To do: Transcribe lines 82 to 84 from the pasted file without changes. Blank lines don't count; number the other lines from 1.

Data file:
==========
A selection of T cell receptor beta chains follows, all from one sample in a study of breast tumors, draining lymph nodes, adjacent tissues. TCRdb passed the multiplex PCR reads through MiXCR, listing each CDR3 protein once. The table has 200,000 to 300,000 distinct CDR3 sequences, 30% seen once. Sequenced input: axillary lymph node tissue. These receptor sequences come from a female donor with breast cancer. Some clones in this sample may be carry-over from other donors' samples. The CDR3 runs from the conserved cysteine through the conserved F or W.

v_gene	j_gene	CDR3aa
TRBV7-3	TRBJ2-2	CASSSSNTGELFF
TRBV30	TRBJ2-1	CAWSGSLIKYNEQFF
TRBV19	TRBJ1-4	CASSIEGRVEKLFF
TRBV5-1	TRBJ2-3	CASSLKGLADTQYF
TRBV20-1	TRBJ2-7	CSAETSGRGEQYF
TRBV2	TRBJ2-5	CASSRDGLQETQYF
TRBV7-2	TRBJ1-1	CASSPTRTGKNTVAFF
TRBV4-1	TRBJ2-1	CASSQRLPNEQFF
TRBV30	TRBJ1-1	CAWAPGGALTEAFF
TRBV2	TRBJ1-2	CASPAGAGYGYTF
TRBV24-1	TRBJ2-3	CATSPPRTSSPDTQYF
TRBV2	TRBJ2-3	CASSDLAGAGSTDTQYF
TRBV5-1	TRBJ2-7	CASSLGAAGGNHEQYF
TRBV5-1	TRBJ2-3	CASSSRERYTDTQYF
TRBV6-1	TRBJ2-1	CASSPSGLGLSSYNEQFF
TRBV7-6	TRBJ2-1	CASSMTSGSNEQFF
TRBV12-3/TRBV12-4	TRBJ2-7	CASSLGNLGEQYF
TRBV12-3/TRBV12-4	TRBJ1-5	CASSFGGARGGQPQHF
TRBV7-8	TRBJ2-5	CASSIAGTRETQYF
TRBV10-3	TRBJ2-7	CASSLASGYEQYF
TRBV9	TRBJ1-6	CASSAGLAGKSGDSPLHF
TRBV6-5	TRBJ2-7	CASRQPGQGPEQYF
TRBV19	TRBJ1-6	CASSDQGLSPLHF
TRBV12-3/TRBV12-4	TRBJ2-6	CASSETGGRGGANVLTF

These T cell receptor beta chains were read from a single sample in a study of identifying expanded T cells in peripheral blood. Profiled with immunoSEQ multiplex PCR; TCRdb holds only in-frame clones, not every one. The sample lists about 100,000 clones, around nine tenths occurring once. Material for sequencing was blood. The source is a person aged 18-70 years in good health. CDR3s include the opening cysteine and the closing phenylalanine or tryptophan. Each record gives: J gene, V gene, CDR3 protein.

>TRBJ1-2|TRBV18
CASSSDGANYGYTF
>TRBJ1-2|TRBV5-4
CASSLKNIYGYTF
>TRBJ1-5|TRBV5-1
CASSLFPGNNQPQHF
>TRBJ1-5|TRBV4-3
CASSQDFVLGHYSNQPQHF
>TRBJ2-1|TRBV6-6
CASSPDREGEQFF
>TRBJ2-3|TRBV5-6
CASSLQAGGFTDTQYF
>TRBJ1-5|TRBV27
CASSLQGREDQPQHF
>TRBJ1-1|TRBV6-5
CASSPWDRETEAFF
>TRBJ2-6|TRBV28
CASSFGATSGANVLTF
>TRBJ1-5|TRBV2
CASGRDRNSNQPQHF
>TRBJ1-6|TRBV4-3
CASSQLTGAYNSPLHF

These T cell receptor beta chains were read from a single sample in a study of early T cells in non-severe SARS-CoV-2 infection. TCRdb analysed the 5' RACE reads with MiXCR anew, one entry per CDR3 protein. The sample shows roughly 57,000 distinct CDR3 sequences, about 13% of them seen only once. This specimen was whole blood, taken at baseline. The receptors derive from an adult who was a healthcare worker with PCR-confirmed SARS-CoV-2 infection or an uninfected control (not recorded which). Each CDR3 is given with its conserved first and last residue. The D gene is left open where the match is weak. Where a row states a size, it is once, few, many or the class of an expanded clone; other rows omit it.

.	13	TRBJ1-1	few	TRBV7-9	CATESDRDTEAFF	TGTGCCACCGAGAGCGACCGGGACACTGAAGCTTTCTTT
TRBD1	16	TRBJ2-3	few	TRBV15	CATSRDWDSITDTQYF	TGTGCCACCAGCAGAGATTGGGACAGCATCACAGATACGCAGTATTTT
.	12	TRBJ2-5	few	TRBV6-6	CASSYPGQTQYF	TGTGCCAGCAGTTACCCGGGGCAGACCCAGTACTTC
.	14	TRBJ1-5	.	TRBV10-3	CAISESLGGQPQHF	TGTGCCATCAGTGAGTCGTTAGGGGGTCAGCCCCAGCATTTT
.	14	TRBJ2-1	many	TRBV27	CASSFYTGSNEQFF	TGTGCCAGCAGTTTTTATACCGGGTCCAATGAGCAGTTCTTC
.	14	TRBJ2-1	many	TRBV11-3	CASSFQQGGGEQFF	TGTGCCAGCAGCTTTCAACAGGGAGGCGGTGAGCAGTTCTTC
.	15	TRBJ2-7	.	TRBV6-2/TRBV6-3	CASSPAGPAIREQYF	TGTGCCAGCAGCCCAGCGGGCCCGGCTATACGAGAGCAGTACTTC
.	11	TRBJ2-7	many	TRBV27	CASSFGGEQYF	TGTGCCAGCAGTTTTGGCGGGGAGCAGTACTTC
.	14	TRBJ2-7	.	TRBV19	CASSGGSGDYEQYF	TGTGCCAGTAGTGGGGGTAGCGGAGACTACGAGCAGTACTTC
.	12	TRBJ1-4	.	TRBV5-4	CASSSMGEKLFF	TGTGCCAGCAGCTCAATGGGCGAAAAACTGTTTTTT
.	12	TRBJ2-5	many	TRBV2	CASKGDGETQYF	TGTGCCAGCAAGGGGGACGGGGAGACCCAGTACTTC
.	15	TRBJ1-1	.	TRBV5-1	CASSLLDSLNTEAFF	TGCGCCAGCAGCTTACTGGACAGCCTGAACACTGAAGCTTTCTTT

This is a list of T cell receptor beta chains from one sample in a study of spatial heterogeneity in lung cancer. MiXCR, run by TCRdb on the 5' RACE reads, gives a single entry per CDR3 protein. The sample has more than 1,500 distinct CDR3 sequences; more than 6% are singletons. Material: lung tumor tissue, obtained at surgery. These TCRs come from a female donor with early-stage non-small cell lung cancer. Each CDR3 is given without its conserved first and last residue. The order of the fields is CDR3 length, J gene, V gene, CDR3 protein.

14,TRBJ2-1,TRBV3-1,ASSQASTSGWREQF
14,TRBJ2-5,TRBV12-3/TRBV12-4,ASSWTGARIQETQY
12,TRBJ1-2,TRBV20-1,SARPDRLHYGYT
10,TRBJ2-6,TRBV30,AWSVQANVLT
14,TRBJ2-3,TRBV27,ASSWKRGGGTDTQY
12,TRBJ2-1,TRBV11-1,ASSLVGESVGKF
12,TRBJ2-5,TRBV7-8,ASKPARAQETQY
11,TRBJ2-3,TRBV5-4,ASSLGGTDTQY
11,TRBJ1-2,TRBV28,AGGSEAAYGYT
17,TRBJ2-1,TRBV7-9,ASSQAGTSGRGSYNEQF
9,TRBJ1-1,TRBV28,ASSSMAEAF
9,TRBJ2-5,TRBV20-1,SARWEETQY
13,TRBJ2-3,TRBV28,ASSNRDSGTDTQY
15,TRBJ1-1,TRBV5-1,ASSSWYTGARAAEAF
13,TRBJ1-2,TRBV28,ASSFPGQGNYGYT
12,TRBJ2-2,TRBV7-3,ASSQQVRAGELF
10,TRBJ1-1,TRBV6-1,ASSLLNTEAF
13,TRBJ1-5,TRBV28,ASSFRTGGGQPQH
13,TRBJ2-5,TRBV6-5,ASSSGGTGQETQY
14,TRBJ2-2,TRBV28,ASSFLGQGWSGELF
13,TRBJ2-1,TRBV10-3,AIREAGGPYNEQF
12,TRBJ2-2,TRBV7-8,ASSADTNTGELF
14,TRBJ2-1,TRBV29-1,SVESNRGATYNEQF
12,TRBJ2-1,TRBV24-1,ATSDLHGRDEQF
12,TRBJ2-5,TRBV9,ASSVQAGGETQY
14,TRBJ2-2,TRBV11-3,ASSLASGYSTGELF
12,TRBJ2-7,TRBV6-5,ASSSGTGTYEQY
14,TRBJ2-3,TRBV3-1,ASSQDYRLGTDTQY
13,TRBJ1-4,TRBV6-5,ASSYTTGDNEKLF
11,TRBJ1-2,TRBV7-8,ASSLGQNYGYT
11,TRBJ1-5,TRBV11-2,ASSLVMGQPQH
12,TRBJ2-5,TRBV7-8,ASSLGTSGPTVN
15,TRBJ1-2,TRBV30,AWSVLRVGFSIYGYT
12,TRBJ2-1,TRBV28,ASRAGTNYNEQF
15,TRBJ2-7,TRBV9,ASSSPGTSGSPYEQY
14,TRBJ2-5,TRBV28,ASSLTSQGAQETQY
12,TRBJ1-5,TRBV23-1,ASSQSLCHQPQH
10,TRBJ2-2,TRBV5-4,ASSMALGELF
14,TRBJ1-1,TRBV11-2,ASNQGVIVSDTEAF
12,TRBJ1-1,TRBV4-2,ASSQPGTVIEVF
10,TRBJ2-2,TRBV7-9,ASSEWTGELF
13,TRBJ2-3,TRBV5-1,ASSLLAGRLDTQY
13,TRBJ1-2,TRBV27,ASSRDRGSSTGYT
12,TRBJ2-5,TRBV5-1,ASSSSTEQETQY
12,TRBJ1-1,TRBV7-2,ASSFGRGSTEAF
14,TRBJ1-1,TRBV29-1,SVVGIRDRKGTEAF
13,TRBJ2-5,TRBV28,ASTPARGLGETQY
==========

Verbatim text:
13,TRBJ2-5,TRBV6-5,ASSSGGTGQETQY
14,TRBJ2-2,TRBV28,ASSFLGQGWSGELF
13,TRBJ2-1,TRBV10-3,AIREAGGPYNEQF